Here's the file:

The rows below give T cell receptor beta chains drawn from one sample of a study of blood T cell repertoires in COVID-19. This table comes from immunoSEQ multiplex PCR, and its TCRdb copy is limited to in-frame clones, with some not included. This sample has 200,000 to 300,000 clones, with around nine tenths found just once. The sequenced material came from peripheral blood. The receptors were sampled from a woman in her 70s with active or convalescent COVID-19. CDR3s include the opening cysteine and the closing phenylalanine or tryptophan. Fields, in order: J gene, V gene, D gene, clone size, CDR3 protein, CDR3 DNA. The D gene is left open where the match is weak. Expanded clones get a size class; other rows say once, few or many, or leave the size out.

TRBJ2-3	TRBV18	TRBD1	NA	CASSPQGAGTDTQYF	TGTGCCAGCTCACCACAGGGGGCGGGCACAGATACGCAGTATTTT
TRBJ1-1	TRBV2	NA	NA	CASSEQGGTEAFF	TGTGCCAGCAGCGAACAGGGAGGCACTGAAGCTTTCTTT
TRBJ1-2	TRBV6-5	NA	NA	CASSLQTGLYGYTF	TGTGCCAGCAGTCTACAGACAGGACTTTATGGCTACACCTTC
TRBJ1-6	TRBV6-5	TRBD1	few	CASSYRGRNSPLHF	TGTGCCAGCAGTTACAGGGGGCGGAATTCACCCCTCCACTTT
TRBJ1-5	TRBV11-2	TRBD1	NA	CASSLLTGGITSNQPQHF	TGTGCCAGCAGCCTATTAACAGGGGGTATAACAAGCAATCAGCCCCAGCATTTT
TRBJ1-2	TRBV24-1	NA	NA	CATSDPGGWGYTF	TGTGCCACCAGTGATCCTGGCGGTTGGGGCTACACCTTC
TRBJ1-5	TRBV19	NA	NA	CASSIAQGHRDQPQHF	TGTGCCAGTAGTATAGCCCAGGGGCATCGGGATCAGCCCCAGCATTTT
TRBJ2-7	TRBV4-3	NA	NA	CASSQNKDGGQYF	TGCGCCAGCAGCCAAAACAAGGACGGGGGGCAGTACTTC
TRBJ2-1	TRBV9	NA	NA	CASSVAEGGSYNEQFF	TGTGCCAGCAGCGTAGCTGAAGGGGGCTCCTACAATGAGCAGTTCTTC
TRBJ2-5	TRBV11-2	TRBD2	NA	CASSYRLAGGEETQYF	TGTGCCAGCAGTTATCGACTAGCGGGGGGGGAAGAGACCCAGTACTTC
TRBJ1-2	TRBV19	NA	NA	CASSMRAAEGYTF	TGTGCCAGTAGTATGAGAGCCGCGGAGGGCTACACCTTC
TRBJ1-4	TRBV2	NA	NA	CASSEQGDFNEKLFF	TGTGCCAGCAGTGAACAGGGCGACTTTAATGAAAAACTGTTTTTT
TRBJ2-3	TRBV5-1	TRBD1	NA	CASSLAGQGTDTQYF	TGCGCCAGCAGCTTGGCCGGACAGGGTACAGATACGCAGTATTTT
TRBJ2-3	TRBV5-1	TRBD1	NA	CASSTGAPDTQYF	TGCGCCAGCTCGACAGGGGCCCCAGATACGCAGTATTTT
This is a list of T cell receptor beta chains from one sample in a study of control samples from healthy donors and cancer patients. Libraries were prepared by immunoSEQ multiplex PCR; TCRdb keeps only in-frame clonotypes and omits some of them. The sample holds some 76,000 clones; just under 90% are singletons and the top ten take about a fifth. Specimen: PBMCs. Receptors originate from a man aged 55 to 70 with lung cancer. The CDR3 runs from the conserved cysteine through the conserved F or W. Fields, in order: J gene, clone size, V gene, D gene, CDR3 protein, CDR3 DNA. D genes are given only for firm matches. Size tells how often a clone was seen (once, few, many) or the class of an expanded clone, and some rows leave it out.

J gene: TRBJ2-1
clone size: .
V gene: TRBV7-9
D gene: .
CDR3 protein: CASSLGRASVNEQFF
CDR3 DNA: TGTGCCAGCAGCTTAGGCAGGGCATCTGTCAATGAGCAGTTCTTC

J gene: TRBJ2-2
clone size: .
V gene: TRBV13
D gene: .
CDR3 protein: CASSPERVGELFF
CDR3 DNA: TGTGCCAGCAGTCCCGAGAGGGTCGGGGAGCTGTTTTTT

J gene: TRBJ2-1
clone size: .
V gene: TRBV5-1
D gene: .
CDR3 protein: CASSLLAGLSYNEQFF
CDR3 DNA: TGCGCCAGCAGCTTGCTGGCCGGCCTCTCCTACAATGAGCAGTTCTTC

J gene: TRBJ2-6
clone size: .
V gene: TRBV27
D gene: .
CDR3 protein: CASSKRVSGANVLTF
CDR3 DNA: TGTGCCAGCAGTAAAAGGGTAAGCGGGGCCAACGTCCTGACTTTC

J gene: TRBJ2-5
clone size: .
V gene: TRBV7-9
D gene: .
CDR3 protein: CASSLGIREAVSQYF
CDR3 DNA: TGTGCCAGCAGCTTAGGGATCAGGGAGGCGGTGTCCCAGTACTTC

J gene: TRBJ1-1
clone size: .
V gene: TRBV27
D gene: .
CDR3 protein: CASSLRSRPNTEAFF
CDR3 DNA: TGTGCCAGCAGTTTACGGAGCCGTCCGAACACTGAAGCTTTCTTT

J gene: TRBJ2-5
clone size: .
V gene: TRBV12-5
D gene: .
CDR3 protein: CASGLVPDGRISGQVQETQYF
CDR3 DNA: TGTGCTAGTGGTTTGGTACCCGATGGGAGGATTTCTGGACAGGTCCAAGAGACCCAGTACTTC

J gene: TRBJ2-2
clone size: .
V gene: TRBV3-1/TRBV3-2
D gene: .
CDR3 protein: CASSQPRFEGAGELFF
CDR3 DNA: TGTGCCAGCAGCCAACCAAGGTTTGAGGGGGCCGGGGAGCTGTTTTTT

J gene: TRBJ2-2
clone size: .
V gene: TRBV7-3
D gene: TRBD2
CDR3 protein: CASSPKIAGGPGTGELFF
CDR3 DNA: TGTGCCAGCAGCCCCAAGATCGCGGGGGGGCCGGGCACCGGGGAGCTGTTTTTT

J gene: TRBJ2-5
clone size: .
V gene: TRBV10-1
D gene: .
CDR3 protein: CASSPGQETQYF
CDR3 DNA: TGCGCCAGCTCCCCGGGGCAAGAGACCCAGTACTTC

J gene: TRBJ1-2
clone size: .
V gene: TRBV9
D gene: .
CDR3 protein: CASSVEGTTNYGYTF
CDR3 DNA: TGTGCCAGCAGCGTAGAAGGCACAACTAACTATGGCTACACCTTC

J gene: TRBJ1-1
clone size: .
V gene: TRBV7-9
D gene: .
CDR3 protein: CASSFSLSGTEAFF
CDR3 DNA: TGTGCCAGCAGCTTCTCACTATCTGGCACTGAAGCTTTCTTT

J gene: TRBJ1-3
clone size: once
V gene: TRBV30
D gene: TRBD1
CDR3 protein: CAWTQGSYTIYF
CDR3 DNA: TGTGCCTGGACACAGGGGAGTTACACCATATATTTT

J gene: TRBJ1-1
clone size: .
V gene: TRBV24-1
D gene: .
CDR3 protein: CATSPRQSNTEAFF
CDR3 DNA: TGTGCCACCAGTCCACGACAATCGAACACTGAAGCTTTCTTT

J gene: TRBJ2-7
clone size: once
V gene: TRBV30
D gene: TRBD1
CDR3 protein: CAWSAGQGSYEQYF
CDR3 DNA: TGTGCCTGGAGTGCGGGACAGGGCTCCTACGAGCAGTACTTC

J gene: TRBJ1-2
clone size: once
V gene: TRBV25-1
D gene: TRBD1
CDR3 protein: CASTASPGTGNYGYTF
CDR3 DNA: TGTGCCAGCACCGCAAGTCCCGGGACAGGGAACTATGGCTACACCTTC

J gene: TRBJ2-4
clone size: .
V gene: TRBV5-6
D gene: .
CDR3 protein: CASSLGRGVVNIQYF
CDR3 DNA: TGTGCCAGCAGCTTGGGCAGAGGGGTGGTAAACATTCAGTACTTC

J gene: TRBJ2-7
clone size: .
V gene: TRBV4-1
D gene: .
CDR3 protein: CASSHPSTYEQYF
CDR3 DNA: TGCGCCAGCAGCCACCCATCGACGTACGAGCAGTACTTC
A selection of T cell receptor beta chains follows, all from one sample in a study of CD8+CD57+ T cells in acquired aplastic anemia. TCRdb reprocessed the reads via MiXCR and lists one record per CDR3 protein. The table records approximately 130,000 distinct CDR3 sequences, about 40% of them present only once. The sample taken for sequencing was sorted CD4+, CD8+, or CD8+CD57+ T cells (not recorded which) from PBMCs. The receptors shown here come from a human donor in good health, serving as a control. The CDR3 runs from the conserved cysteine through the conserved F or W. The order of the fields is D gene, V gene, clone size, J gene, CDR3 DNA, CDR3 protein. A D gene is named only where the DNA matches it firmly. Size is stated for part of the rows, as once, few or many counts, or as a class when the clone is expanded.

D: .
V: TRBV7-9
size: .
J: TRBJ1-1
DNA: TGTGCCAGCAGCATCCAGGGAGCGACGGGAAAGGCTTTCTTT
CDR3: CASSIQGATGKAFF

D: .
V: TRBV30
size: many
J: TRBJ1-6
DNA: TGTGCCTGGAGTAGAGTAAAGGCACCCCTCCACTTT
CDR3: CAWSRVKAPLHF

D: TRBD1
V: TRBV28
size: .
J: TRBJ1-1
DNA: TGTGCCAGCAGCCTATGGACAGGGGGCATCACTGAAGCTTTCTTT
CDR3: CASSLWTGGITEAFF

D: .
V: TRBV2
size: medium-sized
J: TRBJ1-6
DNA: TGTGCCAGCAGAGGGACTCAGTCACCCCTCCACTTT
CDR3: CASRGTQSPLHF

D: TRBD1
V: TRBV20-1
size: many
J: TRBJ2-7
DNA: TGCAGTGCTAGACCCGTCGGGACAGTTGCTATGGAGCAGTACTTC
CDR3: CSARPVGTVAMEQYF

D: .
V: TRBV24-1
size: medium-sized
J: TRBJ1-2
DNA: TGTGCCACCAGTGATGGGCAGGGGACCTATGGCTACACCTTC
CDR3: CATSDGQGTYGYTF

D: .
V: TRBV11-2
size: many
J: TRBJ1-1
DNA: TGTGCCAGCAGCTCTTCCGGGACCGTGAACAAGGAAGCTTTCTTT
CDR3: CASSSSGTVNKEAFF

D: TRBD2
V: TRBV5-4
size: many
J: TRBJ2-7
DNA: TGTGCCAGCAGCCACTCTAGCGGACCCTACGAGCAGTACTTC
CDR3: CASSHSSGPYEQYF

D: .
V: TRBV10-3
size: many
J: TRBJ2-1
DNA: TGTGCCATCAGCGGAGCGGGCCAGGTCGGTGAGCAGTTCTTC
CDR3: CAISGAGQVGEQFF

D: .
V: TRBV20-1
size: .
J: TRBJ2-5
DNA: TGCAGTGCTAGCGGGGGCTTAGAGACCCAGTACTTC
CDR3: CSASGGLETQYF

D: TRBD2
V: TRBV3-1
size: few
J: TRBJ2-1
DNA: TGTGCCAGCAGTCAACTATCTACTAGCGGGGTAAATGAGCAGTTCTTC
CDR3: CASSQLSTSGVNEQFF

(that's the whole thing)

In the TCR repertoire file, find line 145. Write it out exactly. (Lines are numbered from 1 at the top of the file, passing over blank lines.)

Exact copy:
V: TRBV2